Exploring Art

Making her mark

By Charlene Oldham | Photography courtesy of Sally Markell

When she developed tremors in her right hand, Sally Markell taught herself to paint with her left and, thus, embarked on a second career – eventually becoming a noted botanical artist.
Sally Markell is accustomed to learning things the hard way.
After a mild case of childhood polio left her with a slight limp. Markell’s mother thought dance classes would be an ideal way to minimize the effects of the virus. Although her physical limitations ruled out techniques like tap and dancing en pointe, Markell went on to have a successful 20-year career as a contemporary modern dancer and choreographer in New York City.
Then, in her early 40s, she began experiencing post-polio syndrome, which left her with a tremor in her right hand significant enough that she was unable to write or successfully bring a full soup spoon to her lips. That’s when a friend suggested she enroll in an art class on calligraphy to learn to write with her left hand.
“So I went to art school,” said Markell, who relocated to Memphis in the 1980s. “I had no intention of being an artist.”   
The classes taught her to essentially be left handed, although it took her about eight years to retrain her body and brain completely. They also sparked a newfound interest in drawing and painting. But Markell didn’t want to focus on the abstract art in fashion among most art students and teachers at the time.
“I wanted to learn to draw, to really, really draw… and the only people teaching it were the animal artists, the botanical artists and the bird artists because it was scientifically based.”
Markell said she never had an interest in fine art or nature as a child growing up in suburban Ohio, where “trees were for climbing.” Although she didn’t start seriously studying art until she was 60, she’s since won medals in international shows and says her artistic abilities have outpaced her former skills as a dancer.
“I think it’s an extraordinary anomaly in my life that my second career turned out to be a real profession for me,” said Markell, now in her 70s.
She credits patience, persistence and good teachers, including botanical painters Katie Lee and Hillary Parker for her second act’s success.
“In fact, I still sometimes send a drawing to them and say, ‘Would you look this over? Do you see a problem?’ So I have an outside eye — like when a conductor would tell a violinist, ‘You’re a little off key.’ Everybody needs an outside eye.”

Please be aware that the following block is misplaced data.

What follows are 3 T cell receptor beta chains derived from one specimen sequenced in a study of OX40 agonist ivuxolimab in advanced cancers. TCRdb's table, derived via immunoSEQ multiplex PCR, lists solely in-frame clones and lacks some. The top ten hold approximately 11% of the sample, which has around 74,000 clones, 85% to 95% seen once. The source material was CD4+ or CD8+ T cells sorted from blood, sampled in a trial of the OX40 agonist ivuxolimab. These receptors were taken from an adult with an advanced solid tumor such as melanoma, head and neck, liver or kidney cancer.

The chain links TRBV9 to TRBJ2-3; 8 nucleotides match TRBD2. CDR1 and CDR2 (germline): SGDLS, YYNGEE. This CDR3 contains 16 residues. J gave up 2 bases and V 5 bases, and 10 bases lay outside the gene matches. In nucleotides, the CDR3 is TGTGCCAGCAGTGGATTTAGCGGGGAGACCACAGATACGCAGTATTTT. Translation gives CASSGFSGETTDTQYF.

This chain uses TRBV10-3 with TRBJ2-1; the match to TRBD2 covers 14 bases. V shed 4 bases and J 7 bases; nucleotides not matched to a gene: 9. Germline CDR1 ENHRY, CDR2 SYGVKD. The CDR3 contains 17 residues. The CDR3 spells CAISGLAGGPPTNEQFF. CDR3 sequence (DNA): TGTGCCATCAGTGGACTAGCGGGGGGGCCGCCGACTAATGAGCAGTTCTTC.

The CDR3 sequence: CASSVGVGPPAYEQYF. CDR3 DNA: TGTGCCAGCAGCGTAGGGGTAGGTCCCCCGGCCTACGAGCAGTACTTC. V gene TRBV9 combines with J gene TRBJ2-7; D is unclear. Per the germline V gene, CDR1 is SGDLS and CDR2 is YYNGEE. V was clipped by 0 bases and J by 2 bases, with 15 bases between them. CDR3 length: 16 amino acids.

Markell also counts Dutch painter Johannes Vermeer and poet Mary Oliver as artistic influences. She admires the way Vermeer’s exquisite use of light created an atmosphere in his works. Similarly, Oliver deploys words to convey precise observations of nature.

Markell uses examples of both masters’ works when she teaches art classes at Dixon Gallery & Gardens and the Memphis Botanic Garden, where many of her students are master gardeners learning to draw the plants they love.
“I hope that they give themselves the time to be quiet, to observe something carefully and try to capture their feelings about what they are looking at on paper,” said Markell, who also takes on private students. “That’s my motivation for teaching a class.”
Markell incorporates movement breaks in the middle of sessions spent hunched over drawings and paintings. By bringing her unique background to bear, she lets others know it’s never too late to learn something new.
“People say, ‘Oh, you’re so talented.’ And I say, ‘No, no. It has nothing to do with talent.’ This wasn’t something I was born with. This is something I worked at,” she said. “So, I know it isn’t just me. Any adult can learn. The brain is very facile. It’s very absorbent. But you just have to work.”    
She’s also able to transfer her training as a dancer onto paper. The sense of space and movement she mastered then help add life to her depictions of birds and plants. Markell also tries to give her works metaphorical meanings. For instance, a piece showing a tulip trapped in the crook of a bare twig illustrates the perennial struggle between seasons. Another of two open-mouthed carnivorous pitcher plants back to back represents a bickering couple.
“If the bird doesn’t look back at me, I know the painting will fail and I turn the paper over to start again,” she said. “With a plant, it has to tell a story.”

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